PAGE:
Aside from this novel take on email sorting, Unibox is relatively feature-light. You can customize what the swipe gestures do in the settings menu, but there's no snoozing, scheduling emails, or any of the features common in advanced email apps. You can't even use multiple accounts or custom signatures without paying for Unibox Pro ($4.99), and it doesn't support POP accounts.

Unibox compatibility: Gmail, Outlook, Live, Hotmail, Yahoo, Office365, Exchange, IMAP, self-hosted servers

Unibox price: Free; $4.99 for Unibox Pro

Best iPhone email app for extensive inbox maintenance


The Chuck iPhone app, our pick for the best iPhone email app for extensive inbox maintenance

What's unique about Chuck is the variety of ways in which you can view your inboxes: by month, subject, or sender, all of which I found super helpful in locating specific emails faster.

Unsubscribing from multiple email lists is also quick and smooth: when you tap on the bottom-right, you're guided to a page with all your mailing lists, where you can select specific subscriptions and unsubscribe from them all at once.

The free plan of Chuck should be sufficient for most, but if you want to step up your filters and organizational features, you can upgrade to become a Pro user. I made use of the seven-day free trial to explore this more extensive plan, and I was able to add as many inboxes as I wanted, block senders, and try out Chuck's cleanup suggestions. If you know you need to tidy up your inbox, but you're not quite sure where to start, Chuck will recommend categories of emails to get rid of, including old messages, social media notifications, or even messages that weren't addressed to you.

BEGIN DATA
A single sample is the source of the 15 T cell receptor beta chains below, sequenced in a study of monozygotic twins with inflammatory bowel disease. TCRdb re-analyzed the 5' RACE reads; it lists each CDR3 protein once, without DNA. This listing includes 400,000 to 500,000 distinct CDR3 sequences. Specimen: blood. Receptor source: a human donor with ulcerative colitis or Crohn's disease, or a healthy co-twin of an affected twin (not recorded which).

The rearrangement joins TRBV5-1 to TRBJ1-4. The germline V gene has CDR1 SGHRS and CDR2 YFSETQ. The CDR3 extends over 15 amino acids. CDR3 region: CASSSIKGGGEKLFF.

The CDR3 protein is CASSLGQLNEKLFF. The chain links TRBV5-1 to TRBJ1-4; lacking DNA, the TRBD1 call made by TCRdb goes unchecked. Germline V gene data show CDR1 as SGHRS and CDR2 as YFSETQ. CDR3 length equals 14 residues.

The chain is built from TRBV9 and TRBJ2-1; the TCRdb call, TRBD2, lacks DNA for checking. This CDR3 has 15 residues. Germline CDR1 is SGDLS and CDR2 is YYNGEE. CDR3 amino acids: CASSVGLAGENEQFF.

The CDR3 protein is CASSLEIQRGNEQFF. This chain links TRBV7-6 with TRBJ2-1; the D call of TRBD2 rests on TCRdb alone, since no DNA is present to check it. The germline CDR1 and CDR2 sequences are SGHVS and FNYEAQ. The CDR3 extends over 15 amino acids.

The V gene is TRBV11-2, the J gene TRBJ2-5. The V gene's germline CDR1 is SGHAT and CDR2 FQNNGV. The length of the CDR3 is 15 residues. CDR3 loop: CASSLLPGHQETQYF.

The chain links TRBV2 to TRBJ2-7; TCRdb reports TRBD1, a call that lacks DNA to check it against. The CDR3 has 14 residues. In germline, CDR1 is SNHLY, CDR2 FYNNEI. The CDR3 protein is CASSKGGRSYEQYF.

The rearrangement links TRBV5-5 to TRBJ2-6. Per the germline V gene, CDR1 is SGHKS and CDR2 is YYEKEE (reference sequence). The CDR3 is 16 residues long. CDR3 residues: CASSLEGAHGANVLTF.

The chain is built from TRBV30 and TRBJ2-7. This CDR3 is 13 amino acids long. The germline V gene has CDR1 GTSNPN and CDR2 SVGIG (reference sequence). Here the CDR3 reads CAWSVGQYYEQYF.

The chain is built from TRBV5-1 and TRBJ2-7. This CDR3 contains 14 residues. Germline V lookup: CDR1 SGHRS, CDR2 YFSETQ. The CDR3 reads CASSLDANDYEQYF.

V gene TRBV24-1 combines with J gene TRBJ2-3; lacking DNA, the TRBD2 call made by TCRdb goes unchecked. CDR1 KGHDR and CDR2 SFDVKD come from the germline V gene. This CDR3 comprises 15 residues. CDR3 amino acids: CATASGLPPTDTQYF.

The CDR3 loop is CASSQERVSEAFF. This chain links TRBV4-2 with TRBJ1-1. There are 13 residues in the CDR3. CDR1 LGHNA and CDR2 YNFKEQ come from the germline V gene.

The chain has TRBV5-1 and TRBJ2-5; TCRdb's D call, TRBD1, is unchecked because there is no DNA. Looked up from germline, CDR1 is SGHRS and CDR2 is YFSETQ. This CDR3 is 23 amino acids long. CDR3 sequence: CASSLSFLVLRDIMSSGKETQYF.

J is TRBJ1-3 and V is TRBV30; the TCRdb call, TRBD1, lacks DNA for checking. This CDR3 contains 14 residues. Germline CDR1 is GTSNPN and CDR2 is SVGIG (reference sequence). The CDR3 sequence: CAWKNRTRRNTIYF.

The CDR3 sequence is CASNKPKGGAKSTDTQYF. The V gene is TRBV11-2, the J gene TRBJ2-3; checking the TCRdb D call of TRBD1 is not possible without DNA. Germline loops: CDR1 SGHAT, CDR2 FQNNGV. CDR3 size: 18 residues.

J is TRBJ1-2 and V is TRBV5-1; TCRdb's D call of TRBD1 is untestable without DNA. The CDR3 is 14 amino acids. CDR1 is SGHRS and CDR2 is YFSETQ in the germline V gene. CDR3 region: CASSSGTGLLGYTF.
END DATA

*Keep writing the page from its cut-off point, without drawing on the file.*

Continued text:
Another small plus: when composing emails, you can easily add links to text, a feature I've been craving for ages now since the vast majority of email apps don't allow it without some smart workaround

Overall, it's a very efficient app with great filtering capabilities, one-tap tasks, and cleanup suggestions.

Compatibility: Gmail, Outlook, Yahoo, iCloud, AOL, Office 365, IMAP

Chuck Price: Free; Chuck PRO plan for $3.99/month or $39.99/year.

Best iPhone email app for frequent travelers and shoppers

Edison Mail

A screenshot of Edison, our pick for the best iPhone email app for frequent travelers and shoppers

Edison Mail takes intelligent email sorting to the next level: subscriptions, purchase receipts, and even travel details and package shipping details are automatically identified and sorted into the correct groups, which you access from the sidebar.

You can then quickly glance at your favorite newsletters, unsubscribe from ones you no longer read with a single tap on the unsubscribe button, see upcoming trip details like boarding gates and departure times, and track your parcels, all without having to dig deep into your email archive. Edison will even use the information to send you smart notifications, letting you know when your flight's gate has changed or your package is out for delivery.

In addition to the assistant, Edison is a full-on modern email client: it supports all the major email services and offers undo send, customizable swipe gestures, snooze, and smart replies for when a short response is all that's needed. And my new favorite way to mark an email as read? Just swipe the little blue unread dot, and it vanishes.

Edison compatibility: Gmail, IMAP, iCloud, Yahoo Mail, Outlook, Comcast, AOL, AT&T, and more

Edison price: Free

Best iPhone email app for note-taking and scheduling


A screenshot of Twobird, our pick for the best iPhone email app with note-taking and and scheduling